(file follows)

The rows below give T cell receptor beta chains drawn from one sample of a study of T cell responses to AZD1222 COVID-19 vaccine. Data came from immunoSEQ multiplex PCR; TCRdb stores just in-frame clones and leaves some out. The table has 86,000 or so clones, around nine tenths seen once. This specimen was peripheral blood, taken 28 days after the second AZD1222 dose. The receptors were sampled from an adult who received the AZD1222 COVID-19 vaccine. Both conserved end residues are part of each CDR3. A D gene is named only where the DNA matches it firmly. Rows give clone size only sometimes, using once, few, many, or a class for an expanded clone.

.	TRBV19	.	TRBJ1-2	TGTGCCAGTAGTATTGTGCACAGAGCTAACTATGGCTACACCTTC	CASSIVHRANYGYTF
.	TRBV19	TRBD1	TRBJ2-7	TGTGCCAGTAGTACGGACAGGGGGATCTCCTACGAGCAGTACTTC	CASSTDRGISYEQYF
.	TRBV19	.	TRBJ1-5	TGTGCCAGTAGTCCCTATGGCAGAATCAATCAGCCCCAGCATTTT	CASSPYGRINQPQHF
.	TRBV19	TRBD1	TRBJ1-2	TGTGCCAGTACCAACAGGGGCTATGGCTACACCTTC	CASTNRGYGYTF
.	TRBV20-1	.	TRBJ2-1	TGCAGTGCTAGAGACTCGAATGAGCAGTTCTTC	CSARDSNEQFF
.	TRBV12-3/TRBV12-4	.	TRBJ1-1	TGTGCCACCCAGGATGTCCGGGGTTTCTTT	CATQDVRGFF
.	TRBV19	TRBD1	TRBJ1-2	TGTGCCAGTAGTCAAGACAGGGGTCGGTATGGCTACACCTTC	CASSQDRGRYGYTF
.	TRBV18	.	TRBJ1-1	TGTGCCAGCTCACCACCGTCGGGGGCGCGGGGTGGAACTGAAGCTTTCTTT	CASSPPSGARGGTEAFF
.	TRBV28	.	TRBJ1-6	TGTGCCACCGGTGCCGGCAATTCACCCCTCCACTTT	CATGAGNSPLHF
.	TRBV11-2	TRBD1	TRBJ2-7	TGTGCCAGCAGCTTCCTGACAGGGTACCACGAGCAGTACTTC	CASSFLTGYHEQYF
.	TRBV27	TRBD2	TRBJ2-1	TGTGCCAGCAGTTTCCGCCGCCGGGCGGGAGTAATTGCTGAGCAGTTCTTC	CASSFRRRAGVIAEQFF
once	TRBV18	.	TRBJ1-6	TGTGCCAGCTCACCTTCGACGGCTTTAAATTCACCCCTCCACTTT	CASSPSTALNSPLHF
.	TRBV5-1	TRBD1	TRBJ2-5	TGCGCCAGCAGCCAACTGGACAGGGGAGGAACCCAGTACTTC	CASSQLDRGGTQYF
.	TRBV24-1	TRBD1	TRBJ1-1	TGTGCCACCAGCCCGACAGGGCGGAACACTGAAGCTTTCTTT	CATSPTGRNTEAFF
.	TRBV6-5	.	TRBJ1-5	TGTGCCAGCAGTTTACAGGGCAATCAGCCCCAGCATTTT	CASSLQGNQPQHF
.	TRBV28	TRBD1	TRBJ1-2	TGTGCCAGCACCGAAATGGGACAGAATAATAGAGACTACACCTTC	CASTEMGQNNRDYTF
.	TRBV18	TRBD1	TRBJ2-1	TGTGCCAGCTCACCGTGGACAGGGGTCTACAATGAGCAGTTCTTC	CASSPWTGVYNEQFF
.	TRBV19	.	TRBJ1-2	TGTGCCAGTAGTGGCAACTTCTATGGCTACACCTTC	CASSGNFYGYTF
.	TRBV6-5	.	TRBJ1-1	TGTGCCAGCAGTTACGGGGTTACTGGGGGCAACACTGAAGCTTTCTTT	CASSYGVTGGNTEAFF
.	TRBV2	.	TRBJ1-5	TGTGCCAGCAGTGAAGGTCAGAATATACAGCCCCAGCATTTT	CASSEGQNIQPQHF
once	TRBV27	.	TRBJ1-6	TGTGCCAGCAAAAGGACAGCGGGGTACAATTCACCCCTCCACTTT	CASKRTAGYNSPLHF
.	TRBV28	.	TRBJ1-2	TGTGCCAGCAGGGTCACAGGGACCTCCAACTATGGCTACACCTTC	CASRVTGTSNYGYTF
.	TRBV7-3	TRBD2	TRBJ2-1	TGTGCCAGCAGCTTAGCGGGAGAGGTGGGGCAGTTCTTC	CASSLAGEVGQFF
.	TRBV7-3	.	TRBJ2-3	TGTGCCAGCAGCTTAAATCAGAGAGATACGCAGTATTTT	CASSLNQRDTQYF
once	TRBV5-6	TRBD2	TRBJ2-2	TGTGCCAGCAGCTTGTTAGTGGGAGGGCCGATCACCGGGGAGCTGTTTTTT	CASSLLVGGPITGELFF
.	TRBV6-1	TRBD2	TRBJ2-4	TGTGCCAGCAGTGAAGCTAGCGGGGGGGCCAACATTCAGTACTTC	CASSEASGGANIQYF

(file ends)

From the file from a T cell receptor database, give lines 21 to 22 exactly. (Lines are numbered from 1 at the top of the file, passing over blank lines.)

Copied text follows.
.	TRBV2	.	TRBJ1-5	TGTGCCAGCAGTGAAGGTCAGAATATACAGCCCCAGCATTTT	CASSEGQNIQPQHF
once	TRBV27	.	TRBJ1-6	TGTGCCAGCAAAAGGACAGCGGGGTACAATTCACCCCTCCACTTT	CASKRTAGYNSPLHF